There are no studies yet on the influence of EMQMCM on GABA and glutamate output in brain structures, but the results obtained with other mGluR1 antagonists are generally in line with our findings. Pellegrini-Giampietro et al. (1999) using a microdialysis study in freely moving gerbils showed a highly significant increase in the concentration of GABA in hippocampal dialysates, but no changes in glutamate, after the mGluR1 antagonist, AIDA treatment. The reason of the discrepancy concerning glutamate may arise from the fact that the cited authors used a much shorter time of experiment than we did; they perfused the hippocampus with AIDA for 9 min only and collected the perfusate immediately after the treatment whereas the effect on glutamate release appeared in our experiments much later, 90 and 120 min after the perfusion onset and was probably a secondary effect. Moreover, these authors studied the effect of AIDA alone but did not examine whether it changed the effects of excitatory compounds on amino acids release, so our results provide a much more complex information. The longer time of experiment was used by Cozzi et al. (2002), namely the antagonists, AIDA and CBPG, perfused for 60 min, protected pyramidal CA1 neurons in gerbils’ hippocampus subjected to global ischemia and induced substantial increase in GABA release and minor elevation of glutamate output. Another research group, Battaglia et al. (2001), using microdialysis in the rat striatum, studied the effect of two mGluR1 antagonists: competitive LY367385 and uncompetitive CPCCOEt during a 20-min perfusion on NMDA-induced release of glutamate and found no effect or even increase in the level of glutamate in the striatal perfusate. At the same time, GABA release was substantially enhanced. Different results were obtained during the microdialysis of rat periaqueductal gray where CPCCOEt (a selective mGluR1 antagonist) given alone did not change the GABA or glutamate release but antagonized the release of these amino acids induced by DHPG (a group I mGluR agonist) (de Novellis et al. 2003). Therefore, all those findings show that a selective blockade of mGlu1 receptors produces the enhancement in GABAergic transmission which is in line with our present results. Moreover, the results of Cozzi et al. (2002) suggested an important role of GABA activation in the neuroprotective effects of studied mGluR1 antagonists, as the protection was reduced by GABA receptor antagonists and was mimicked by GABA and GABA receptor agonists.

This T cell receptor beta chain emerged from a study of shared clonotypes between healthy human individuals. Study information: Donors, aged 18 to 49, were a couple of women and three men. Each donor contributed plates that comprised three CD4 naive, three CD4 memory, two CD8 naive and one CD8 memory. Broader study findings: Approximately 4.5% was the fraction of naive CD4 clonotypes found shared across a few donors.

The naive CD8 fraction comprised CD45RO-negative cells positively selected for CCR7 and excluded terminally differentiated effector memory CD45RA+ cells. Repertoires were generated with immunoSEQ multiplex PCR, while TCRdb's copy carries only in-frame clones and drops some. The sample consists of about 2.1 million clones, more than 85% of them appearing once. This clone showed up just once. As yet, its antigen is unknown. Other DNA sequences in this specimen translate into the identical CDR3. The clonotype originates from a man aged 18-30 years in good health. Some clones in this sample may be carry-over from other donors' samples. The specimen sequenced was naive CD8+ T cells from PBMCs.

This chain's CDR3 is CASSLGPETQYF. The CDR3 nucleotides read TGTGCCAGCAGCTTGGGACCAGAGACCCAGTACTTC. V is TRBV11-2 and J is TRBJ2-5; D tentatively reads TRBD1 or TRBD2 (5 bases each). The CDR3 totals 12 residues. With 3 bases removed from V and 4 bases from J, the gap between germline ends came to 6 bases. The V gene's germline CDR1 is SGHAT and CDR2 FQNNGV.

In conclusion, the results obtained in this study demonstrated significant neuroprotective effects of the mGluR1 antagonist EMQMCM in excitotoxicity. Neuroprotection evoked by EMQMCM may arise from an enhancement of inhibitory GABAergic transmission and a suppression of excitatory glutamatergic transmission. It seems to be important that the compound reveals its protective activity even when the treatment is delayed by up to 3–6 h after the intoxication onset, which may give us a hope for future therapeutic use of similar compounds in patients to whom the neuroprotective treatment can be applied a few hours after damage.
The study was supported by the KBN Grant No. 2P05A 114 28, also by funds for statutory activity of the Institute of Pharmacology, Polish Academy of Sciences, Krakow, Poland and by MS&HE scientific network 28/E-32/SN-0053/2007.
Open Access This article is distributed under the terms of the Creative Commons Attribution Noncommercial License which permits any noncommercial use, distribution, and reproduction in any medium, provided the original author(s) and source are credited.
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Keywords: Keywords Neuroprotection, Metabotropic glutamate receptors, EMQMCM, mGlu1 antagonist, Kainic acid, Excitotoxicity.